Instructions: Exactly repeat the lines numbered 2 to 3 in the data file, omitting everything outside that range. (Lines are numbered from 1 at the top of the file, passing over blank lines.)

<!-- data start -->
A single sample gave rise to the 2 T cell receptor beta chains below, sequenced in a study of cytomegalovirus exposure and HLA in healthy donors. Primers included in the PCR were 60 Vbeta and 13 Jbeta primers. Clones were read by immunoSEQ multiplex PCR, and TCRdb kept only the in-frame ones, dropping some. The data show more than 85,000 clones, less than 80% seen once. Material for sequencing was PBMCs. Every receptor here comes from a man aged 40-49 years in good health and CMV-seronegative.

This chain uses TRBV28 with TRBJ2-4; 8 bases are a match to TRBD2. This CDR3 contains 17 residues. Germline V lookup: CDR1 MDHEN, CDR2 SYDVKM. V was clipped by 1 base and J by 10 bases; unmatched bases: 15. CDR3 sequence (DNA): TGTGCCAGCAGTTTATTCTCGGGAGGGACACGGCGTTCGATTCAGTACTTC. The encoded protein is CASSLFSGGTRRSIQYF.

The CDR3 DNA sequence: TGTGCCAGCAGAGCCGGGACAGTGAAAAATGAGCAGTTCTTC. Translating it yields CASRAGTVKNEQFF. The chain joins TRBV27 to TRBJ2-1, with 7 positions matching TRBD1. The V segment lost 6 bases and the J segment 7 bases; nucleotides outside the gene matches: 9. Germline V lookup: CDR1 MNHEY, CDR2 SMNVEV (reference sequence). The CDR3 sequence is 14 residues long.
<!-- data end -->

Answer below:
This chain uses TRBV28 with TRBJ2-4; 8 bases are a match to TRBD2. This CDR3 contains 17 residues. Germline V lookup: CDR1 MDHEN, CDR2 SYDVKM. V was clipped by 1 base and J by 10 bases; unmatched bases: 15. CDR3 sequence (DNA): TGTGCCAGCAGTTTATTCTCGGGAGGGACACGGCGTTCGATTCAGTACTTC. The encoded protein is CASSLFSGGTRRSIQYF.

The CDR3 DNA sequence: TGTGCCAGCAGAGCCGGGACAGTGAAAAATGAGCAGTTCTTC. Translating it yields CASRAGTVKNEQFF. The chain joins TRBV27 to TRBJ2-1, with 7 positions matching TRBD1. The V segment lost 6 bases and the J segment 7 bases; nucleotides outside the gene matches: 9. Germline V lookup: CDR1 MNHEY, CDR2 SMNVEV (reference sequence). The CDR3 sequence is 14 residues long.